IPv6 is the next-generation IP address standard designed to enhance and eventually replace IPv4.
What is IPv6 used for?
IPv6 is the most recent version of the Internet Protocol, which identifies machines on the Internet and allows them to be located. Each device that connects to the Internet is allocated its unique IP address for internet communication to work. In that sense, it’s similar to knowing the street addresses and zip codes required to mail a letter.
Should I have IPv6 on or off?
Some users deactivate IPv6 on routers or devices because they do not use IPv6-enabled applications or services. When troubleshooting network issues, it is often usual to disable IPv6. Most services have switched to the new IPv6 protocol, although some still use IPv4. Most operating systems, including Windows, macOS, and Linux, support and activate IPv6.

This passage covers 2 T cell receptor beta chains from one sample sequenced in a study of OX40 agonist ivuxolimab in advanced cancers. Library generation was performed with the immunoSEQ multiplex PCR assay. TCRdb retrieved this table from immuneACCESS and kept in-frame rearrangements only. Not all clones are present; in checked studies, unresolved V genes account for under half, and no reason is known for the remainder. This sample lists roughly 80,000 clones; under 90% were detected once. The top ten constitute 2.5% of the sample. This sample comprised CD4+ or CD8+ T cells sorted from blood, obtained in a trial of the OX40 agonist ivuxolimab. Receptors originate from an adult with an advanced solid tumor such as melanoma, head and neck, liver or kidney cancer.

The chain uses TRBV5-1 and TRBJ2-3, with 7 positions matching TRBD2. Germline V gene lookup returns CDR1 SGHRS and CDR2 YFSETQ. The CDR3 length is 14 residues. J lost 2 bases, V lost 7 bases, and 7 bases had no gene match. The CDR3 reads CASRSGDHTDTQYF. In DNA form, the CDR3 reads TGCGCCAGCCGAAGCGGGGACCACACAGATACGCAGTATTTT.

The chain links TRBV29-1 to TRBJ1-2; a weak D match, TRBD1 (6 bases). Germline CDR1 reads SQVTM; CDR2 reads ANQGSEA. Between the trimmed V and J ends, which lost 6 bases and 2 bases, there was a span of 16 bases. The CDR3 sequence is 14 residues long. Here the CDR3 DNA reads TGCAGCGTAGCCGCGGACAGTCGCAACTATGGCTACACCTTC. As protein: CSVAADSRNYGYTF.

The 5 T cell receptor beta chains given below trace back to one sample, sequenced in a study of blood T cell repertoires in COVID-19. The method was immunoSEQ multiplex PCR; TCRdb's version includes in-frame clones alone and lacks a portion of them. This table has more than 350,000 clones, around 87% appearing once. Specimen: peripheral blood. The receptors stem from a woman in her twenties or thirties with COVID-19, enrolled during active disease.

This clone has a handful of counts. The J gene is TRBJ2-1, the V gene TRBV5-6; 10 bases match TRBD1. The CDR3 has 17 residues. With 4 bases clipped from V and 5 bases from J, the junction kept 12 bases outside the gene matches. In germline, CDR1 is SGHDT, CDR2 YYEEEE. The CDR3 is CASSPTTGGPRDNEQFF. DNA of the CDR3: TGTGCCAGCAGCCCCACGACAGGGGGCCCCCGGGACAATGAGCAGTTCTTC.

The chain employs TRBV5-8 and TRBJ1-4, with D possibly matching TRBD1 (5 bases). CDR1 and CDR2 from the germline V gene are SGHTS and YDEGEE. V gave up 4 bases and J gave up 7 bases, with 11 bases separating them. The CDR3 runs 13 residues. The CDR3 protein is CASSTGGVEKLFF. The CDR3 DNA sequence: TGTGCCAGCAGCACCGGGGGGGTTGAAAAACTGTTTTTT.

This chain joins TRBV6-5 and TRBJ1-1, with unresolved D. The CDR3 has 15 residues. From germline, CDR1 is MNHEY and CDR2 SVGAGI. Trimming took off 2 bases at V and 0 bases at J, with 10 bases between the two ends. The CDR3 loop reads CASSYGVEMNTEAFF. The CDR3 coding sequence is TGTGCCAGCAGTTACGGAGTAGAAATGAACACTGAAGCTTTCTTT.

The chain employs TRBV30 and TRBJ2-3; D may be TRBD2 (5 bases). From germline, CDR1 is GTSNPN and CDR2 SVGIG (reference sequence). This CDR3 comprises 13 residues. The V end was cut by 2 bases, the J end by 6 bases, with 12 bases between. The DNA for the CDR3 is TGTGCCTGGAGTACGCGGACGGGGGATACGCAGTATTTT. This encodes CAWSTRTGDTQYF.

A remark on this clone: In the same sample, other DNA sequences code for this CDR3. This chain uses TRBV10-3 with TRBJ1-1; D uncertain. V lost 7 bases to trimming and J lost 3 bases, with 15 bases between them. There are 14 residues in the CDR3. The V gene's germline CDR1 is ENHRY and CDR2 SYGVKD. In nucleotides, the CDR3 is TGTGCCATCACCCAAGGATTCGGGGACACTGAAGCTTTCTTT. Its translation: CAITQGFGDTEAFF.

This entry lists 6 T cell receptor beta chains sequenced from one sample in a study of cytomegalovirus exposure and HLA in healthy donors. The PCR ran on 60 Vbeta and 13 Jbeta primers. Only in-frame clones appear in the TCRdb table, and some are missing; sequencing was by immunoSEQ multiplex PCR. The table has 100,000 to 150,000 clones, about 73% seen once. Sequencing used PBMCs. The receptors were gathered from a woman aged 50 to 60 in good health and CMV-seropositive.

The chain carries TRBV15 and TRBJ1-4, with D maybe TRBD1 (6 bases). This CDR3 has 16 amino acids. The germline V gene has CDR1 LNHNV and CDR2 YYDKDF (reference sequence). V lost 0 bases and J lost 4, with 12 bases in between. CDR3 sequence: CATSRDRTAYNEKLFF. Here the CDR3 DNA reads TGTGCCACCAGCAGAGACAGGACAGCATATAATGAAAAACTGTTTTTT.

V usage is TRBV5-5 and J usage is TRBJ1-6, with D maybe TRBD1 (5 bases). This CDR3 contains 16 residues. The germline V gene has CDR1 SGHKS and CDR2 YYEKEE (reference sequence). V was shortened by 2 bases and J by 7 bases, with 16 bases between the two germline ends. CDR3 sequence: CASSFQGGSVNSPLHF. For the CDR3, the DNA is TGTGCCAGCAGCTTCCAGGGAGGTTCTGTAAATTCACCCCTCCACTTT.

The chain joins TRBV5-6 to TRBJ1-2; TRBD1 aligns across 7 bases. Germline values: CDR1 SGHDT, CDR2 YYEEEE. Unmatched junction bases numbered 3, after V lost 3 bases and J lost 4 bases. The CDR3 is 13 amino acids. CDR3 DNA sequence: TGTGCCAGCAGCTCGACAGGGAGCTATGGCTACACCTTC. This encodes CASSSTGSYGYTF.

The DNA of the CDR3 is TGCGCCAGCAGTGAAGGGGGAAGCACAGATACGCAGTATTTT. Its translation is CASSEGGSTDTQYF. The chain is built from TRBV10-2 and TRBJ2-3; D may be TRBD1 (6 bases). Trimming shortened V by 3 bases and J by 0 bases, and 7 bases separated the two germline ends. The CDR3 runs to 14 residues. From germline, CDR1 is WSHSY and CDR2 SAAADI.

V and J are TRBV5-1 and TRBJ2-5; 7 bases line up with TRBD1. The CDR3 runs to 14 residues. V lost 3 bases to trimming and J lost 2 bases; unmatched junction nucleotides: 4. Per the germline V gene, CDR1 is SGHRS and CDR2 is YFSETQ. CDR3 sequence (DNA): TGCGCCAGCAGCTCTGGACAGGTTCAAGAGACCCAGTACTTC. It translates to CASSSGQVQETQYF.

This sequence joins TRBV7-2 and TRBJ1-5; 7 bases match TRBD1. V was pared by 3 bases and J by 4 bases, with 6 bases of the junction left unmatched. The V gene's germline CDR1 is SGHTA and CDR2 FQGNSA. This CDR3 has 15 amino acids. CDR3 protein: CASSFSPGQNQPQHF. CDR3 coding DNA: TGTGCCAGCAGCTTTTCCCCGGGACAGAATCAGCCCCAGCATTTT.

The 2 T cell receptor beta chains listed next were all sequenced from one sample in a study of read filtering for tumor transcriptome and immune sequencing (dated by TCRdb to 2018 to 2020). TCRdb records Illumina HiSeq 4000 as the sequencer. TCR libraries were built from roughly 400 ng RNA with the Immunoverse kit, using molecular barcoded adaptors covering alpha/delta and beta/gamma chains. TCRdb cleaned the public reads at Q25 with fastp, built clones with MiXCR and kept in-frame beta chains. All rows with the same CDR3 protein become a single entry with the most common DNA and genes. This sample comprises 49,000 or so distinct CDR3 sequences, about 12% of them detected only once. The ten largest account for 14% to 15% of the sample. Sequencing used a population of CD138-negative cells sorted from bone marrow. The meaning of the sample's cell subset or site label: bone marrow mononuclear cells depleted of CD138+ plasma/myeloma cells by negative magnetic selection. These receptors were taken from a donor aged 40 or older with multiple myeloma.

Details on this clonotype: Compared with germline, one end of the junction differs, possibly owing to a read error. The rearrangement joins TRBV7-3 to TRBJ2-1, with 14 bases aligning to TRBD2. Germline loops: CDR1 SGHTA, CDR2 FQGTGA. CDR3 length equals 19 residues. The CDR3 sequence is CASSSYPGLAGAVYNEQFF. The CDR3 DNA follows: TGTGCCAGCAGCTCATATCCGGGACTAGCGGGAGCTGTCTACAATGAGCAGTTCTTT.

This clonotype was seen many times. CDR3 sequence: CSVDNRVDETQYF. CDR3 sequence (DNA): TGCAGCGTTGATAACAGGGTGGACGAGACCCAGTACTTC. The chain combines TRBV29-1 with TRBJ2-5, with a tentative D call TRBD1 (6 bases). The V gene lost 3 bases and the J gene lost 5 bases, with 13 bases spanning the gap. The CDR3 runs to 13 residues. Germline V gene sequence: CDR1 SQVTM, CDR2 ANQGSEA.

Should I use IPv4 or IPv6?
IPv6 is more advanced and has more functionality than IPv4. It is capable of providing an endless number of addresses. It is replacing IPv4 to handle the increasing number of networks worldwide and to assist in solving the problem of IP address exhaustion. The protocol you use may be determined by factors such as your device and the applications and services you use.